Apparently a white collar conviction requires a crime to have been committed.
The US Supreme Court ruled today (PDF) in the case of former Enron executive Jeffrey Skilling. It found that the government’s use of a deprivation of “honest services” statute given Skilling’s conduct did not constitute a crime under federal law. This has been an area where the government has sought to expand the area of corporate conduct that could be prosecuted criminally.
The court held that under Title 18 of the US Code:
Section 1346, which proscribes fraudulent deprivations of â€œthe intangible right of honest services,â€ is properly confined to cover only bribery and kickback schemes. Because Skillingâ€™s alleged misconduct entailed no bribe or kickback, it does not fall within the Courtâ€™s confinement of Â§1346â€™s proscription.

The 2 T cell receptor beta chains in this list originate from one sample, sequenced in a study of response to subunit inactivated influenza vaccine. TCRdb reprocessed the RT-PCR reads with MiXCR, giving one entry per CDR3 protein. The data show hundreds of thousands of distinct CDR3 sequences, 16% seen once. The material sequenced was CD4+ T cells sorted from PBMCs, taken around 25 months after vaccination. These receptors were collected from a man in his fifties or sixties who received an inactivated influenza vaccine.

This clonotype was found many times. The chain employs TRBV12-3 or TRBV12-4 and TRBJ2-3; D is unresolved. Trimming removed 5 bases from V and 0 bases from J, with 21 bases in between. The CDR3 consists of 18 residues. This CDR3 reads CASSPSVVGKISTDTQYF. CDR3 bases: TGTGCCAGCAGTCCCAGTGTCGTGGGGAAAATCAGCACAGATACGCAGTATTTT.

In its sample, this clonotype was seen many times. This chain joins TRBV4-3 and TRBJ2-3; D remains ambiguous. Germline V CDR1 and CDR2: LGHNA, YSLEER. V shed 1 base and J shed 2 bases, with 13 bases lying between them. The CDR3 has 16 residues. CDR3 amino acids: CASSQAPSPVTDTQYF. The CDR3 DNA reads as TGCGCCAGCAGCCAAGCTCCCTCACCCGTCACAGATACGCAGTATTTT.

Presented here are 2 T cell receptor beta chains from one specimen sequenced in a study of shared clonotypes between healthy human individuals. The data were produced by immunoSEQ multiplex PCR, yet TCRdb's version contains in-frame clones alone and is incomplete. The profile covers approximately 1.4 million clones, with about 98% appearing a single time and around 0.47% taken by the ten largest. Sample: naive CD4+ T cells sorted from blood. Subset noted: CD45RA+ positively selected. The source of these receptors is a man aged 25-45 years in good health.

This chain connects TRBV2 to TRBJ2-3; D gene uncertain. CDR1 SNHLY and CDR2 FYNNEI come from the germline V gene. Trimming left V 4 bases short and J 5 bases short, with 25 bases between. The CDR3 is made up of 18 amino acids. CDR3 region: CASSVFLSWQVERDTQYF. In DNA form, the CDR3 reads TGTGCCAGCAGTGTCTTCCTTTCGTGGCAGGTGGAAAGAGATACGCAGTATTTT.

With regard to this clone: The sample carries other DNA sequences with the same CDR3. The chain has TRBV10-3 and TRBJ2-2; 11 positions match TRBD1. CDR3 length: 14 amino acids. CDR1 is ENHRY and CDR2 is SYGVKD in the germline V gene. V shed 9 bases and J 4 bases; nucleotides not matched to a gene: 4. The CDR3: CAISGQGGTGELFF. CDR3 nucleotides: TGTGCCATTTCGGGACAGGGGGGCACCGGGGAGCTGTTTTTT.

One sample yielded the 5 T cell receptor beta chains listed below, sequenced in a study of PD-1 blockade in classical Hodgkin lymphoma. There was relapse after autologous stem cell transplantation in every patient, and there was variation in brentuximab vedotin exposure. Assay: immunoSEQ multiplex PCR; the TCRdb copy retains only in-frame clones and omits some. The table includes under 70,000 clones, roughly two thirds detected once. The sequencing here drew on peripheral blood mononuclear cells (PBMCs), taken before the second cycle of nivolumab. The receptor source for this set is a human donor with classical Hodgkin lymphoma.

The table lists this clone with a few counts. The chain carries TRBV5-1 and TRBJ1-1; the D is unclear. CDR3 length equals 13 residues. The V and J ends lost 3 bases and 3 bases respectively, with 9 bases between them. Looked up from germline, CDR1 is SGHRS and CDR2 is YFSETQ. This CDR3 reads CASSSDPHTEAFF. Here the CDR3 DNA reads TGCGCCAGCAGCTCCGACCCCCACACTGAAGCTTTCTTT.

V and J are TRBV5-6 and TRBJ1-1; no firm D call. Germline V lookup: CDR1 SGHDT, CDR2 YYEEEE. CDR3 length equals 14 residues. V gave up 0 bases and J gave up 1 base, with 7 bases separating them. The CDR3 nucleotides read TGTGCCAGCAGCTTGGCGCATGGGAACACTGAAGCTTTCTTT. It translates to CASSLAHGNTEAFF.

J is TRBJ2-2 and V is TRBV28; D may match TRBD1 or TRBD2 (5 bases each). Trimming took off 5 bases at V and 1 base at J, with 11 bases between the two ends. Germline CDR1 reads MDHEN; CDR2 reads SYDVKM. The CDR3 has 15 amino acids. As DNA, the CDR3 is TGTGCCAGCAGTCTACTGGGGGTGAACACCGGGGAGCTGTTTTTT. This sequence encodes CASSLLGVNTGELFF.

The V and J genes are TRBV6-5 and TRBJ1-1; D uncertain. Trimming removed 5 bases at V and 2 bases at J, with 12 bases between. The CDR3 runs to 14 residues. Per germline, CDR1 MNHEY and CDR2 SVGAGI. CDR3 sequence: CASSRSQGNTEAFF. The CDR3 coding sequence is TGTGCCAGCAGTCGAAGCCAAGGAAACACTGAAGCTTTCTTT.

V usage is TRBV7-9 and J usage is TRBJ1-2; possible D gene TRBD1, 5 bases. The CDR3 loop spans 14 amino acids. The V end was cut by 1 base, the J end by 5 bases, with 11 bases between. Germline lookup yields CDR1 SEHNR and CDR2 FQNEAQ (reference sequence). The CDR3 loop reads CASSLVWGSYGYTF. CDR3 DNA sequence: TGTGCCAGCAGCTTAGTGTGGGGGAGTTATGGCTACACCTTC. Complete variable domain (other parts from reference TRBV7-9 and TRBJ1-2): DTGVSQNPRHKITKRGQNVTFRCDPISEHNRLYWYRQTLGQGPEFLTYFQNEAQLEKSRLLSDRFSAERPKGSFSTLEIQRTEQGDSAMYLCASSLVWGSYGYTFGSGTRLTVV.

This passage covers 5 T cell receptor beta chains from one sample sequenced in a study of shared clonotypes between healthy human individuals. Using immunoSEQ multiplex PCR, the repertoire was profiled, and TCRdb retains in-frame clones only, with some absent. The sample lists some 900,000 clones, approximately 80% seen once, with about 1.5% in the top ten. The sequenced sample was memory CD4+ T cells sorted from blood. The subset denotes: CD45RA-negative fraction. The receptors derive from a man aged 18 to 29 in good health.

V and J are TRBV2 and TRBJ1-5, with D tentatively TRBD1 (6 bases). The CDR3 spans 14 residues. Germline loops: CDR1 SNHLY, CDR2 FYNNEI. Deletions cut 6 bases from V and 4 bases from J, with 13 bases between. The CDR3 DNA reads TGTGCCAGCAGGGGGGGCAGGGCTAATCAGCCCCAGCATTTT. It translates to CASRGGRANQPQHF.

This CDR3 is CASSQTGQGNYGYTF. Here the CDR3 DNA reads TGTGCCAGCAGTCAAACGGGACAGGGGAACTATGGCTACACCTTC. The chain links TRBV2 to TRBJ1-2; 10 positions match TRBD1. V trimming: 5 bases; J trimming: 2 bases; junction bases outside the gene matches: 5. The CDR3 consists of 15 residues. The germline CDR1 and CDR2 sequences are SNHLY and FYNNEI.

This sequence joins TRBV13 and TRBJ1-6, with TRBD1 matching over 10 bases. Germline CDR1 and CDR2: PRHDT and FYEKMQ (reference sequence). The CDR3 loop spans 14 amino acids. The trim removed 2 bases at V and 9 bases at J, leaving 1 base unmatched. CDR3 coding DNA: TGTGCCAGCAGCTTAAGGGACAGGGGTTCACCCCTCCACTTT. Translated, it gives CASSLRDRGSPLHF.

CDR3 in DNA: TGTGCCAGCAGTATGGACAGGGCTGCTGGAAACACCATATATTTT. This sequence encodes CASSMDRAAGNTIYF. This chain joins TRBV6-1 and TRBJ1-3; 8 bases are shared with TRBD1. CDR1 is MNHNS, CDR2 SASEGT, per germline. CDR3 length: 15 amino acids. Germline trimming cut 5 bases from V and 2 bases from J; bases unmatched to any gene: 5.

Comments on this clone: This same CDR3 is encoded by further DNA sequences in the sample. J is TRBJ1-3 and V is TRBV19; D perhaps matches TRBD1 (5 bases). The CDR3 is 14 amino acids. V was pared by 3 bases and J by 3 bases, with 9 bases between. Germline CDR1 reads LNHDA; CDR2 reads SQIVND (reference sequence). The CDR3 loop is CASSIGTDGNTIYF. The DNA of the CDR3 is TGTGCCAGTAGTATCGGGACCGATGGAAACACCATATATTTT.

The court ruled on this point unanimously, but left it up to the lower court to determine whether the conviction should be overturned based upon other elements of the case. The Washington Post has a good summary here.
I recall years ago getting an annual form letter from Mr. Skilling’s former boss, Kenneth Lay. Mr. Lay informed all counterparties that Enron was committed to ethical business conduct, and that any concerns should be reported to their compliance department. At the time I believe there were a few hundred staff members working on compliance.
Enron had very good compliance training videos, too.